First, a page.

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Blatant and Enthusiastic Ageism

Friends, it’s a well-accepted fact that old people who are not my grandmothers or Vin Scully are gross. While my grandmothers and Vin Scully are cute and spry, and full of wisdom that you can’t get from all your book-learnin’, it’s an unequivocal truth that old people who are not the aforementioned grandmothers of me or Vin Scully have ears that are larger than is socially acceptable, chew horribly, accidentally spit when they talk, and often prattle on and on about hunting down the Kaisar back in dickety-two (All old people are Abe Simpson, is what I’m saying). Worse, they feel neglected if you don’t pay attention to said prattling and probably cut you out of the will.

Moreover, we know from our own experience with being young that young people are terrible. Just the worst. They are impatient and shallow. They are snide and disrespectful. They refuse, in spite of all of our screaming, threatening, and brandishing of soon to be regulated weapons, they steadfastly refuse to vacate the general area of our lawns. Kids refuse to respect their elders, even the good ones like Vin Scully and my grandmas. If only there was some way to make them tolerable!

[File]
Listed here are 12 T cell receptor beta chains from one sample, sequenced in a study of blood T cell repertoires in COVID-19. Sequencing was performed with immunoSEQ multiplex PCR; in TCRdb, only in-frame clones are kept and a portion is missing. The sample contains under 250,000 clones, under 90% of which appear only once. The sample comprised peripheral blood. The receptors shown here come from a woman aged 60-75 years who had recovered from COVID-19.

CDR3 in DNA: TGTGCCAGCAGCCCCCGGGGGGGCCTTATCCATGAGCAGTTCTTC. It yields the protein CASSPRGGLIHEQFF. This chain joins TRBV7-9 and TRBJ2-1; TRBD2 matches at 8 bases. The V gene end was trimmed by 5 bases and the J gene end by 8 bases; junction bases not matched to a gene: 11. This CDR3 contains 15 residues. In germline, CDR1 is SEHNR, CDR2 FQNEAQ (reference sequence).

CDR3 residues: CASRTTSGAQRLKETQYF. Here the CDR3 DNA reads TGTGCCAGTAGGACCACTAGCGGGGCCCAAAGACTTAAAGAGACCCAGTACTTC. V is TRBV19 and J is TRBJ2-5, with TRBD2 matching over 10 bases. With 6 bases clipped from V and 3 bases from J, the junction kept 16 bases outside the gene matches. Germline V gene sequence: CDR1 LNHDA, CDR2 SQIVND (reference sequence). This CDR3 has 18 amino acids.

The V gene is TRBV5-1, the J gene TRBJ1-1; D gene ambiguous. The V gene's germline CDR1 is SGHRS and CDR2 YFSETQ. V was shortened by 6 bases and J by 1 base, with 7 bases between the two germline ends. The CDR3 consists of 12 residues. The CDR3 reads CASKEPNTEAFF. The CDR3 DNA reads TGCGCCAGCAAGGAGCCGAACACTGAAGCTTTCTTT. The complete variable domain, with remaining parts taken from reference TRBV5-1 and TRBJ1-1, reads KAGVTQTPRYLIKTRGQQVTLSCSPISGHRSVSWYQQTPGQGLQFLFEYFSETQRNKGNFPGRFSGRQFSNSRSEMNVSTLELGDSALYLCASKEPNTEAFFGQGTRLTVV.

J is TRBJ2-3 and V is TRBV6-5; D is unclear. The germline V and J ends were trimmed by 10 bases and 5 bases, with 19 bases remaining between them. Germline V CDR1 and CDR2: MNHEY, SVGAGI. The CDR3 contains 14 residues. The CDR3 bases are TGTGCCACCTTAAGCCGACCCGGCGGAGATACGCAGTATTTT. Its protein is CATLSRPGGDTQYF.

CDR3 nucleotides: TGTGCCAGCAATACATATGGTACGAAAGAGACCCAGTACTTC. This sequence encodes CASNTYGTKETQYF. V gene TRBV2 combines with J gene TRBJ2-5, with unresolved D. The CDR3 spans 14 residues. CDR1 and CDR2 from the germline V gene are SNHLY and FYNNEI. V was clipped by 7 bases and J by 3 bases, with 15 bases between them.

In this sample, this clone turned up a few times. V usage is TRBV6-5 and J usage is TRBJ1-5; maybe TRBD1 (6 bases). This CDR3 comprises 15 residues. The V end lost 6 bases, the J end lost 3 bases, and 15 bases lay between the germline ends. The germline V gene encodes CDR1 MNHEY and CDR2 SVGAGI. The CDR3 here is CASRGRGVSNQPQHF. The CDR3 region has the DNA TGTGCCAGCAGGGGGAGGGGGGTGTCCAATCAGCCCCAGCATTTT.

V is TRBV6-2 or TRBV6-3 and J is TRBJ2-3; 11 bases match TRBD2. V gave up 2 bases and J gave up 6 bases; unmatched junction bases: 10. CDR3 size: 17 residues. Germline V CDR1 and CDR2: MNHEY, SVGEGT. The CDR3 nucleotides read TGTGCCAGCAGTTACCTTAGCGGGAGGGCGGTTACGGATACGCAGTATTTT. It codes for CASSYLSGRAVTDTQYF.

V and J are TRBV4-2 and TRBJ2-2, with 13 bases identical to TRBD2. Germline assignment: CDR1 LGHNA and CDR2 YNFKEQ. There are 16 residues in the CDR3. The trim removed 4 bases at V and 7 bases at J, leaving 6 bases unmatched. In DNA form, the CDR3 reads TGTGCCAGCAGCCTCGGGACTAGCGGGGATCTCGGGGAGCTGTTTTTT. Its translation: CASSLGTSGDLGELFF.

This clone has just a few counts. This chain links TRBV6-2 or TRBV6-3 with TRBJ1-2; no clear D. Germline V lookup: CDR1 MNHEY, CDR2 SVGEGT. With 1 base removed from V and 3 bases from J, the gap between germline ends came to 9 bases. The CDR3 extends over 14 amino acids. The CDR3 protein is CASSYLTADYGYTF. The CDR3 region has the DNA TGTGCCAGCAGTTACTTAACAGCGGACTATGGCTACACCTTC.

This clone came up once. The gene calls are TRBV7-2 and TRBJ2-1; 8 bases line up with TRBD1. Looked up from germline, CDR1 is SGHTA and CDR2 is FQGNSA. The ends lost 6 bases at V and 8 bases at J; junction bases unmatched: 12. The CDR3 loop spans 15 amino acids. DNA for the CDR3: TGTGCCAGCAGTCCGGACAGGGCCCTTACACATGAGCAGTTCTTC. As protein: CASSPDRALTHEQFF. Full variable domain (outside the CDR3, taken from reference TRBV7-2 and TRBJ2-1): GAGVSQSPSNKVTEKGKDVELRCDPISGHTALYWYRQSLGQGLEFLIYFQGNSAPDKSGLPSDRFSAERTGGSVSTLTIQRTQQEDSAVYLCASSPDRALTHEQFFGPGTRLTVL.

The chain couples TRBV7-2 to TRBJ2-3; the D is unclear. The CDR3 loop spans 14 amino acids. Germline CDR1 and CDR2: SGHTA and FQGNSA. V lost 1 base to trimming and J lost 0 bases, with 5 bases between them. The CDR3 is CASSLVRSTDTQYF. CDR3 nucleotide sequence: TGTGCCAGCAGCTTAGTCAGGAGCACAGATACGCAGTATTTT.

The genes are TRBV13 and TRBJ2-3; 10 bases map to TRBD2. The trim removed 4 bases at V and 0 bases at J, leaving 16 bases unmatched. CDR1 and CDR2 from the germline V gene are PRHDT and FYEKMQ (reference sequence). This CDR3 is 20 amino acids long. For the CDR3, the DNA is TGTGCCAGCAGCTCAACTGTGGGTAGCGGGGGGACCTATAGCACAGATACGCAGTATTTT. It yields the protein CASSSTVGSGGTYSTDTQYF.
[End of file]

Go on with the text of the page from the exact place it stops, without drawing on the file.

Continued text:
Well folks, I’m pleased tell you that you can solve both problems with relative ease. Using my patented system, you can make grandpa shut up about how nobody wants to hear him talk and you can today’s youth put down their GameBoys and Girls, sit still for five minutes, and actually talk to someone who is older than they are without balking. And you can do them both at the same time. And, best of all, surprisingly, we have the Mets to thank for it.

The secret, my friends, is to sign your child to a $75,000 contract as a 17 year old, and make listening to old, unintelligible, and probably addled old people part of his or her job.  You know, like the Mets did with Ed Kranepool and Casey Stengel:

 Stengel and Kranepool

(Click, and then click again to embiggen this picture…and your heart)

And thus can your inheritance be saved.